If this interests you I'd be pleased to send you sample chapters.
Just in case this query letter isn't compelling enough, here is an excerpt from Graves at Windward:
Ms. Rayne's strong tanned hands gripped the smooth, leather-covered poetry anthology like a herpetologist grappling with a recalcitrant snake. Her blue eyes were the color of ice on the Canadian tundra as she scanned the snowy pages and dark text, an expression of contempt on her face. Suddenly she flung down the book in disgust and stomped on it, the hard heel of her rafting sandal grinding it into the carpet like neeps being hackit with balmagowry. [Possibly the greatest metaphor in literary history. May Evil Editor and his minions use this as the next phrase we run into the ground?] She looked about the room. It was crowded with handsome, overly intellectual people and one hairy, pragmatic biologist. Her penetrating orbs landed on the man with the scar, the man they called… Wolf.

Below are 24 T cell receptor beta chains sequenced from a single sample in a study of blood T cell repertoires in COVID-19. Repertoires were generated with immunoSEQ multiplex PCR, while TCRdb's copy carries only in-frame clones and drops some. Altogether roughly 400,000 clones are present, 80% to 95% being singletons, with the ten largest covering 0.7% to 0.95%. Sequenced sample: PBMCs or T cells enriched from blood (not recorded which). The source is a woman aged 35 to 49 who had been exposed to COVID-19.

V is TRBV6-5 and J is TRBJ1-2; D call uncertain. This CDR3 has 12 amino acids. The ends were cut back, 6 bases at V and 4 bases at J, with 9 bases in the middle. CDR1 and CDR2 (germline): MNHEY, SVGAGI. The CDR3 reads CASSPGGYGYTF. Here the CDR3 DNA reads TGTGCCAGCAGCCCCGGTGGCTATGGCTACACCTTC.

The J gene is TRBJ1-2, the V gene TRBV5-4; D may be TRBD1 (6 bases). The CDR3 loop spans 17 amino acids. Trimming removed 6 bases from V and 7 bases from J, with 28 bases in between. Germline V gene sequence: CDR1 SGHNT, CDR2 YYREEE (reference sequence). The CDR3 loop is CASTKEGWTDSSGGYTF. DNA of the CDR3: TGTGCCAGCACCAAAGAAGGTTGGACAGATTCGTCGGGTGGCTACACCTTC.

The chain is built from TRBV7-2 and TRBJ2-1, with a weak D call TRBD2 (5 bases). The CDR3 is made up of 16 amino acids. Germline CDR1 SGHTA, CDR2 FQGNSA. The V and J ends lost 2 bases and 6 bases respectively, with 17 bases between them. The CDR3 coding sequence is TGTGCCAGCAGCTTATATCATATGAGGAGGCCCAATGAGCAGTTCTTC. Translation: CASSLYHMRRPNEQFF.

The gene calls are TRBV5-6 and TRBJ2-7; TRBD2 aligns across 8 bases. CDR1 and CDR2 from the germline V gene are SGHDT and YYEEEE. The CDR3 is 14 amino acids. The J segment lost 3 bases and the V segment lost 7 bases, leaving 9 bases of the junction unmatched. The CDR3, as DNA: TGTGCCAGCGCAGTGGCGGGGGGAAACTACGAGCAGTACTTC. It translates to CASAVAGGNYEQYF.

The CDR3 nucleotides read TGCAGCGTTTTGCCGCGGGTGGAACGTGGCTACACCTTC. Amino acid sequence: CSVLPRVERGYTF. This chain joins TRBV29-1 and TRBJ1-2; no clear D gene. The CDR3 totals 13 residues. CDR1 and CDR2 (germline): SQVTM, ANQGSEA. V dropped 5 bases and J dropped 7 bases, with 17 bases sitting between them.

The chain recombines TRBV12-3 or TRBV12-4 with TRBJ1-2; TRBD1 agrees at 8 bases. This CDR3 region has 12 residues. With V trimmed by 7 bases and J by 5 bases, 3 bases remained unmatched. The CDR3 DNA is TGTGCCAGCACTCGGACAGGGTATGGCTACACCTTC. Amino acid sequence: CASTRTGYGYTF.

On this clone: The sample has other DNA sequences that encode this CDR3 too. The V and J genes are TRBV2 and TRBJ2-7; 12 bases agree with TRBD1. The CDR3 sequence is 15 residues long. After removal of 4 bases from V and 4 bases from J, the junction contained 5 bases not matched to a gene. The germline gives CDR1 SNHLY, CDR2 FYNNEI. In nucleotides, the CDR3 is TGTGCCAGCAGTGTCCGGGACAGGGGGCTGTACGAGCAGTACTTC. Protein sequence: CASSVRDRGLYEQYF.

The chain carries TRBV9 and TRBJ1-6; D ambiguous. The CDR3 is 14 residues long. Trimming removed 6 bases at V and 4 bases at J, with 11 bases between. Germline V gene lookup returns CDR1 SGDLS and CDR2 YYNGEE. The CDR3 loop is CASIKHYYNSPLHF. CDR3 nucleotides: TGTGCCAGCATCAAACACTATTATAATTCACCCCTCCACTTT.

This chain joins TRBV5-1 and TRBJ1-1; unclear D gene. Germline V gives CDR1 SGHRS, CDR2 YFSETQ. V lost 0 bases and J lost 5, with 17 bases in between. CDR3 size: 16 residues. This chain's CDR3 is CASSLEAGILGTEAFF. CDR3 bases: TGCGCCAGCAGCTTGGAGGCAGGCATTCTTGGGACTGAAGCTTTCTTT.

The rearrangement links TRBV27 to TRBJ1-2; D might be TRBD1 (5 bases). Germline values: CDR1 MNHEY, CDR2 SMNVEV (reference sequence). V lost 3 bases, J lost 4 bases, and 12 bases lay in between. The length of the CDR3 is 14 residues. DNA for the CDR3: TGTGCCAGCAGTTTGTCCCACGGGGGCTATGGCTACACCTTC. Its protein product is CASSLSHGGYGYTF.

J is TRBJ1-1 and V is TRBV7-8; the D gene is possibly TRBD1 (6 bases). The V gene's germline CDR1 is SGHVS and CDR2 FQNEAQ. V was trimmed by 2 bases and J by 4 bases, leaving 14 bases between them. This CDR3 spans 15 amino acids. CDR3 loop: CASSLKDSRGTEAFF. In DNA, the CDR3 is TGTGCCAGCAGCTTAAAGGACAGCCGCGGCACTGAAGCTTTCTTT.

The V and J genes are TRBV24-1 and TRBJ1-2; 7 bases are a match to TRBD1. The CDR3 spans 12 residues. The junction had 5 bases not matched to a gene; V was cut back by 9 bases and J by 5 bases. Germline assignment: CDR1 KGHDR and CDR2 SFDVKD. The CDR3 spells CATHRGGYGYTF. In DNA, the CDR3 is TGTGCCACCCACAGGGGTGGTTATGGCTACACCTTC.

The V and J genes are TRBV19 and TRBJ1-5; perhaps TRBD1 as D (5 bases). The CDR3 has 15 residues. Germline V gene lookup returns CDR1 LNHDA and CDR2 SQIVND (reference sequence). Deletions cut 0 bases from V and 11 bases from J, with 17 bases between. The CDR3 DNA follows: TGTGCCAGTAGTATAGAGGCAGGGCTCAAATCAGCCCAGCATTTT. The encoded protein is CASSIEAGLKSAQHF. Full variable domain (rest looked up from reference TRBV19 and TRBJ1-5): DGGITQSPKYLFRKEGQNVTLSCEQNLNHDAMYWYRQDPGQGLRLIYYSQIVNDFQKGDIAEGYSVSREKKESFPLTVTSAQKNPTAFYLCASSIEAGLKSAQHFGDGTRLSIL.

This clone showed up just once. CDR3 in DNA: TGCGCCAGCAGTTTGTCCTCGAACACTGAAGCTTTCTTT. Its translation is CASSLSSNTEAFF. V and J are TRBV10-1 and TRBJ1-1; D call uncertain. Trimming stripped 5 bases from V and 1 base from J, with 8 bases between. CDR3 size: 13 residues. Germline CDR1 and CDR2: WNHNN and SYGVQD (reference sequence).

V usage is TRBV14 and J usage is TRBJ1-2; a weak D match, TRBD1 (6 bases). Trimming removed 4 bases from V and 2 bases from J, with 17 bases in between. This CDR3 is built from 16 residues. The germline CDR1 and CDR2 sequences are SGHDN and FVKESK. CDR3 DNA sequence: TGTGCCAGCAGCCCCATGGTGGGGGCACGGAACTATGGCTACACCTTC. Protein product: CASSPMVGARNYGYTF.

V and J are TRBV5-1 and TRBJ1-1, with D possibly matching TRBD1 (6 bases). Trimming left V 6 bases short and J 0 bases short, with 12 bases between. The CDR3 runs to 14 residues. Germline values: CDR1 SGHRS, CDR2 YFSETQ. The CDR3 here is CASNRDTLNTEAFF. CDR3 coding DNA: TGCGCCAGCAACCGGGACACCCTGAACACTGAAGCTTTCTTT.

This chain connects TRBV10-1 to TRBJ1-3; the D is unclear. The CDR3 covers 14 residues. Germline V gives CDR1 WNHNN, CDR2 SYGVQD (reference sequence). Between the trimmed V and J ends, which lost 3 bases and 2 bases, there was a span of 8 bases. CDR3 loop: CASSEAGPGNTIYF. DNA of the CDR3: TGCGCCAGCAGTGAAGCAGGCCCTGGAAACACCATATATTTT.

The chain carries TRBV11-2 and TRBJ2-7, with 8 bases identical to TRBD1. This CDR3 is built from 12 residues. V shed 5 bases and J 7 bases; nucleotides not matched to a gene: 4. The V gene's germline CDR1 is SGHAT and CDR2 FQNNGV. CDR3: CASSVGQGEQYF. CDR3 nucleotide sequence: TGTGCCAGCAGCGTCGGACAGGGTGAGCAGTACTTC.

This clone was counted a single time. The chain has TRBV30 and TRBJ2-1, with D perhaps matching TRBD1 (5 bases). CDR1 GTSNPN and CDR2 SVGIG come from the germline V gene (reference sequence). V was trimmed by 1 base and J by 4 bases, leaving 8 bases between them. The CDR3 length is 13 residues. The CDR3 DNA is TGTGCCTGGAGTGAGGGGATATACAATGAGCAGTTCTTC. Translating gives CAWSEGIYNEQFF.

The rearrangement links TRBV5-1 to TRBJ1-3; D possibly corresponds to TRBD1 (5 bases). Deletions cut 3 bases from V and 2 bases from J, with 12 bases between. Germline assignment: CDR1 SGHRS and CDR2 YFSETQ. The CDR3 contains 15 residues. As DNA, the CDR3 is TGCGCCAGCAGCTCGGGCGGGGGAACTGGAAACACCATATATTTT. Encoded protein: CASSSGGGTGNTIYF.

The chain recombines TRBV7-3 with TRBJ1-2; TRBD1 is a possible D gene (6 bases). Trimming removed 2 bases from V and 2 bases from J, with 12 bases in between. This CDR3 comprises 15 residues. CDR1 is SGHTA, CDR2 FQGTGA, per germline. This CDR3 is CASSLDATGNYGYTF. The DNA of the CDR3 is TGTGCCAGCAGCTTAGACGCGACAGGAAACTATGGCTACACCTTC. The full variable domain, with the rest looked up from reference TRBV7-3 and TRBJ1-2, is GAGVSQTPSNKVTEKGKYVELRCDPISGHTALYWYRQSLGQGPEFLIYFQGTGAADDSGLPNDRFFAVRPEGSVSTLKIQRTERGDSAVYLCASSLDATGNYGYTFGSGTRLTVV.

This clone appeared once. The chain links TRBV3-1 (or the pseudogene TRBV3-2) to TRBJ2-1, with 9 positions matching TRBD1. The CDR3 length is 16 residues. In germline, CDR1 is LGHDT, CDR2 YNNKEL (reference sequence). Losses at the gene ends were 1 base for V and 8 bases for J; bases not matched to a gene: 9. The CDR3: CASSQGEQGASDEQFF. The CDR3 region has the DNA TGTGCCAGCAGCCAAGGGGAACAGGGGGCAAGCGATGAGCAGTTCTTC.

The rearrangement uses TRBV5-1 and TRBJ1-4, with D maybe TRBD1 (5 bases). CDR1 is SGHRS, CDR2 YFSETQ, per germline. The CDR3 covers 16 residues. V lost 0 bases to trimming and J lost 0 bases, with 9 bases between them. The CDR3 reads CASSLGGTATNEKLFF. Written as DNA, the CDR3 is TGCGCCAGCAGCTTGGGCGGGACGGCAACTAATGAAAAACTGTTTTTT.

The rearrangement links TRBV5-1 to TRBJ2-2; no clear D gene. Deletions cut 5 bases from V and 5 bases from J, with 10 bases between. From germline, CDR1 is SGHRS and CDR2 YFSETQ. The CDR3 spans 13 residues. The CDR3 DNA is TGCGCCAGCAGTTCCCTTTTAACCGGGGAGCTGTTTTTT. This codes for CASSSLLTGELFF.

"You. Macdougal. Recite me some lines of love," she said imperiously.
He knew in that moment that this was a test. All his fortunes rested on what he would say next. He must rise to the occasion or be forever dismissed as an intellectual lightweight. He locked his steely gaze on hers and in his deep voice began, "Fair fa' your honest, sonsie face, great chieftain o' the pudding race! Aboon them a' ye take your place, painch, tripe, or thairm…"
"Address to a Haggis," she said huskily. "Oh, Wolf. That is my favorite poem too." [Take me now!] And suddenly she was melting in his arms like les neiges d'antan, the cold proud beauty transformed into a warm, albeit somewhat damp proud beauty, as she raised her Burns-loving lips to his and….
"…What do you think, Wolf?" asked Callie. Her question brought him abruptly out of his reverie.